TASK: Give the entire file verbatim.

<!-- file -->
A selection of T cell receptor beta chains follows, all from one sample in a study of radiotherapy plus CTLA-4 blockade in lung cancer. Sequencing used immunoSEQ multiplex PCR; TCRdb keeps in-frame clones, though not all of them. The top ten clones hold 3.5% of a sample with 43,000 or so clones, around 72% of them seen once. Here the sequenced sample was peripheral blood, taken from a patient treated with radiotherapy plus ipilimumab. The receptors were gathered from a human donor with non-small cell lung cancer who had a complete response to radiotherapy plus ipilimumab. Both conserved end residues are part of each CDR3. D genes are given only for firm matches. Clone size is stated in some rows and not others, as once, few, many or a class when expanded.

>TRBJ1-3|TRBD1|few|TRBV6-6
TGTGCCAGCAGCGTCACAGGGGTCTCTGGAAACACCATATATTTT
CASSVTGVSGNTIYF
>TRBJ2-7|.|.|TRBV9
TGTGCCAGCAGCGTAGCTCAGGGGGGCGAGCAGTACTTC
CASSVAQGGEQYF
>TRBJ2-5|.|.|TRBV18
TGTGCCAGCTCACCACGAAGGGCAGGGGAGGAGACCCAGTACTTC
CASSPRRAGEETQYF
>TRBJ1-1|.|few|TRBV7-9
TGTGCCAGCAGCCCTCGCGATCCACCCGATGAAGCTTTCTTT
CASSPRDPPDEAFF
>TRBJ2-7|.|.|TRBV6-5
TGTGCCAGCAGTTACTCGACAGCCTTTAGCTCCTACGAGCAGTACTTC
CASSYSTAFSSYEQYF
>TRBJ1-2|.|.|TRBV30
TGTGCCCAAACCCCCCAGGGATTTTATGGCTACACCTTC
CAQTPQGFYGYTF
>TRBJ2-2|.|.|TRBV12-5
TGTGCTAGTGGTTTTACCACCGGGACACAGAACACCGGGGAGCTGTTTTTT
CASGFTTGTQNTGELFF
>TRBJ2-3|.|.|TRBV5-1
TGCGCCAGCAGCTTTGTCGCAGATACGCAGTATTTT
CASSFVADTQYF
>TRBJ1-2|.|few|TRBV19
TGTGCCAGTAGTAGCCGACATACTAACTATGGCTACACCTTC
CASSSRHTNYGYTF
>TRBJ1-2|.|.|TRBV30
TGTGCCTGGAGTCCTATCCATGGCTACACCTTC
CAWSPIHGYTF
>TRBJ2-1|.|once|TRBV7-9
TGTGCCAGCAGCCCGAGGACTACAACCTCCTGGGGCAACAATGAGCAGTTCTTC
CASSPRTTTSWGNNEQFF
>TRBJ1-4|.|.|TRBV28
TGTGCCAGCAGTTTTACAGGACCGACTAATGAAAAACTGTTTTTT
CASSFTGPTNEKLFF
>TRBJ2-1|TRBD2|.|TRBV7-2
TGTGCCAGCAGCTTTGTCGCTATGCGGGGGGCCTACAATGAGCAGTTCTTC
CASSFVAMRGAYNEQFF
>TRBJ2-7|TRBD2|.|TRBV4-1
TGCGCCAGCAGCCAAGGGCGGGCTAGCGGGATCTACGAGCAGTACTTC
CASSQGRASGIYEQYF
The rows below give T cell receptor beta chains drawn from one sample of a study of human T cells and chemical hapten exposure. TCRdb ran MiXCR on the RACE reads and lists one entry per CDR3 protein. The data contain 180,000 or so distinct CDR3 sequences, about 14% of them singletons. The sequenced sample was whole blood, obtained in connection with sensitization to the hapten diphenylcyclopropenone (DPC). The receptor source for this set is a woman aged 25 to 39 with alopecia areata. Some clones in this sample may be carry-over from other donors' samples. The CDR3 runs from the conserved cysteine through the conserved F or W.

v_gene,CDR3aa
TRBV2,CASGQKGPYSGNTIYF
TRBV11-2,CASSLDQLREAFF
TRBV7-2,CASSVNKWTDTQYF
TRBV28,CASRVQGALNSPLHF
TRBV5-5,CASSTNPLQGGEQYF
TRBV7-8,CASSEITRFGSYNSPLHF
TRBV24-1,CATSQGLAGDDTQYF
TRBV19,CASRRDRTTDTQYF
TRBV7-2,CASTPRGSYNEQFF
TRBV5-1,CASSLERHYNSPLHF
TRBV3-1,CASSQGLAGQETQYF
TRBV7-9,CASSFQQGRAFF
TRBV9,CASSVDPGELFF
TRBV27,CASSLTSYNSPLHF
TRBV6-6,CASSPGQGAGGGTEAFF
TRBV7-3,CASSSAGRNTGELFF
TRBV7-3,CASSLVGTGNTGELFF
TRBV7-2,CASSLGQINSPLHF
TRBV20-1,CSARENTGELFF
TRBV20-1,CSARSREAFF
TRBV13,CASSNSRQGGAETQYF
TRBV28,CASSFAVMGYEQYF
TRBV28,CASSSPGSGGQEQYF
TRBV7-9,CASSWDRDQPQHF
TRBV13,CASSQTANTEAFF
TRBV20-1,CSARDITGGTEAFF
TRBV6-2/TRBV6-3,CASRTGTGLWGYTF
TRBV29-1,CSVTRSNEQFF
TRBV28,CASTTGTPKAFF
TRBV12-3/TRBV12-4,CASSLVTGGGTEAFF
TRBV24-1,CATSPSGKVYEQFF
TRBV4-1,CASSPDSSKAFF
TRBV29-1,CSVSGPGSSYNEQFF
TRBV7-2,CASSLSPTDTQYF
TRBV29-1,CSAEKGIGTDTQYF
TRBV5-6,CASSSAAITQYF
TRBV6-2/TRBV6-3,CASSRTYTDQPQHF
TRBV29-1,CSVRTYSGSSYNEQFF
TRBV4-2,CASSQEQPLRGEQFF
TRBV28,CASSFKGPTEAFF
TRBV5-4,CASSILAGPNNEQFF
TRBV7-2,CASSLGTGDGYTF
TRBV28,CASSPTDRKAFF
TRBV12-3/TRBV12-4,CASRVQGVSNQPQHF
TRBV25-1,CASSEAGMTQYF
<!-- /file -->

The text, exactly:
A selection of T cell receptor beta chains follows, all from one sample in a study of radiotherapy plus CTLA-4 blockade in lung cancer. Sequencing used immunoSEQ multiplex PCR; TCRdb keeps in-frame clones, though not all of them. The top ten clones hold 3.5% of a sample with 43,000 or so clones, around 72% of them seen once. Here the sequenced sample was peripheral blood, taken from a patient treated with radiotherapy plus ipilimumab. The receptors were gathered from a human donor with non-small cell lung cancer who had a complete response to radiotherapy plus ipilimumab. Both conserved end residues are part of each CDR3. D genes are given only for firm matches. Clone size is stated in some rows and not others, as once, few, many or a class when expanded.

>TRBJ1-3|TRBD1|few|TRBV6-6
TGTGCCAGCAGCGTCACAGGGGTCTCTGGAAACACCATATATTTT
CASSVTGVSGNTIYF
>TRBJ2-7|.|.|TRBV9
TGTGCCAGCAGCGTAGCTCAGGGGGGCGAGCAGTACTTC
CASSVAQGGEQYF
>TRBJ2-5|.|.|TRBV18
TGTGCCAGCTCACCACGAAGGGCAGGGGAGGAGACCCAGTACTTC
CASSPRRAGEETQYF
>TRBJ1-1|.|few|TRBV7-9
TGTGCCAGCAGCCCTCGCGATCCACCCGATGAAGCTTTCTTT
CASSPRDPPDEAFF
>TRBJ2-7|.|.|TRBV6-5
TGTGCCAGCAGTTACTCGACAGCCTTTAGCTCCTACGAGCAGTACTTC
CASSYSTAFSSYEQYF
>TRBJ1-2|.|.|TRBV30
TGTGCCCAAACCCCCCAGGGATTTTATGGCTACACCTTC
CAQTPQGFYGYTF
>TRBJ2-2|.|.|TRBV12-5
TGTGCTAGTGGTTTTACCACCGGGACACAGAACACCGGGGAGCTGTTTTTT
CASGFTTGTQNTGELFF
>TRBJ2-3|.|.|TRBV5-1
TGCGCCAGCAGCTTTGTCGCAGATACGCAGTATTTT
CASSFVADTQYF
>TRBJ1-2|.|few|TRBV19
TGTGCCAGTAGTAGCCGACATACTAACTATGGCTACACCTTC
CASSSRHTNYGYTF
>TRBJ1-2|.|.|TRBV30
TGTGCCTGGAGTCCTATCCATGGCTACACCTTC
CAWSPIHGYTF
>TRBJ2-1|.|once|TRBV7-9
TGTGCCAGCAGCCCGAGGACTACAACCTCCTGGGGCAACAATGAGCAGTTCTTC
CASSPRTTTSWGNNEQFF
>TRBJ1-4|.|.|TRBV28
TGTGCCAGCAGTTTTACAGGACCGACTAATGAAAAACTGTTTTTT
CASSFTGPTNEKLFF
>TRBJ2-1|TRBD2|.|TRBV7-2
TGTGCCAGCAGCTTTGTCGCTATGCGGGGGGCCTACAATGAGCAGTTCTTC
CASSFVAMRGAYNEQFF
>TRBJ2-7|TRBD2|.|TRBV4-1
TGCGCCAGCAGCCAAGGGCGGGCTAGCGGGATCTACGAGCAGTACTTC
CASSQGRASGIYEQYF
The rows below give T cell receptor beta chains drawn from one sample of a study of human T cells and chemical hapten exposure. TCRdb ran MiXCR on the RACE reads and lists one entry per CDR3 protein. The data contain 180,000 or so distinct CDR3 sequences, about 14% of them singletons. The sequenced sample was whole blood, obtained in connection with sensitization to the hapten diphenylcyclopropenone (DPC). The receptor source for this set is a woman aged 25 to 39 with alopecia areata. Some clones in this sample may be carry-over from other donors' samples. The CDR3 runs from the conserved cysteine through the conserved F or W.

v_gene,CDR3aa
TRBV2,CASGQKGPYSGNTIYF
TRBV11-2,CASSLDQLREAFF
TRBV7-2,CASSVNKWTDTQYF
TRBV28,CASRVQGALNSPLHF
TRBV5-5,CASSTNPLQGGEQYF
TRBV7-8,CASSEITRFGSYNSPLHF
TRBV24-1,CATSQGLAGDDTQYF
TRBV19,CASRRDRTTDTQYF
TRBV7-2,CASTPRGSYNEQFF
TRBV5-1,CASSLERHYNSPLHF
TRBV3-1,CASSQGLAGQETQYF
TRBV7-9,CASSFQQGRAFF
TRBV9,CASSVDPGELFF
TRBV27,CASSLTSYNSPLHF
TRBV6-6,CASSPGQGAGGGTEAFF
TRBV7-3,CASSSAGRNTGELFF
TRBV7-3,CASSLVGTGNTGELFF
TRBV7-2,CASSLGQINSPLHF
TRBV20-1,CSARENTGELFF
TRBV20-1,CSARSREAFF
TRBV13,CASSNSRQGGAETQYF
TRBV28,CASSFAVMGYEQYF
TRBV28,CASSSPGSGGQEQYF
TRBV7-9,CASSWDRDQPQHF
TRBV13,CASSQTANTEAFF
TRBV20-1,CSARDITGGTEAFF
TRBV6-2/TRBV6-3,CASRTGTGLWGYTF
TRBV29-1,CSVTRSNEQFF
TRBV28,CASTTGTPKAFF
TRBV12-3/TRBV12-4,CASSLVTGGGTEAFF
TRBV24-1,CATSPSGKVYEQFF
TRBV4-1,CASSPDSSKAFF
TRBV29-1,CSVSGPGSSYNEQFF
TRBV7-2,CASSLSPTDTQYF
TRBV29-1,CSAEKGIGTDTQYF
TRBV5-6,CASSSAAITQYF
TRBV6-2/TRBV6-3,CASSRTYTDQPQHF
TRBV29-1,CSVRTYSGSSYNEQFF
TRBV4-2,CASSQEQPLRGEQFF
TRBV28,CASSFKGPTEAFF
TRBV5-4,CASSILAGPNNEQFF
TRBV7-2,CASSLGTGDGYTF
TRBV28,CASSPTDRKAFF
TRBV12-3/TRBV12-4,CASRVQGVSNQPQHF
TRBV25-1,CASSEAGMTQYF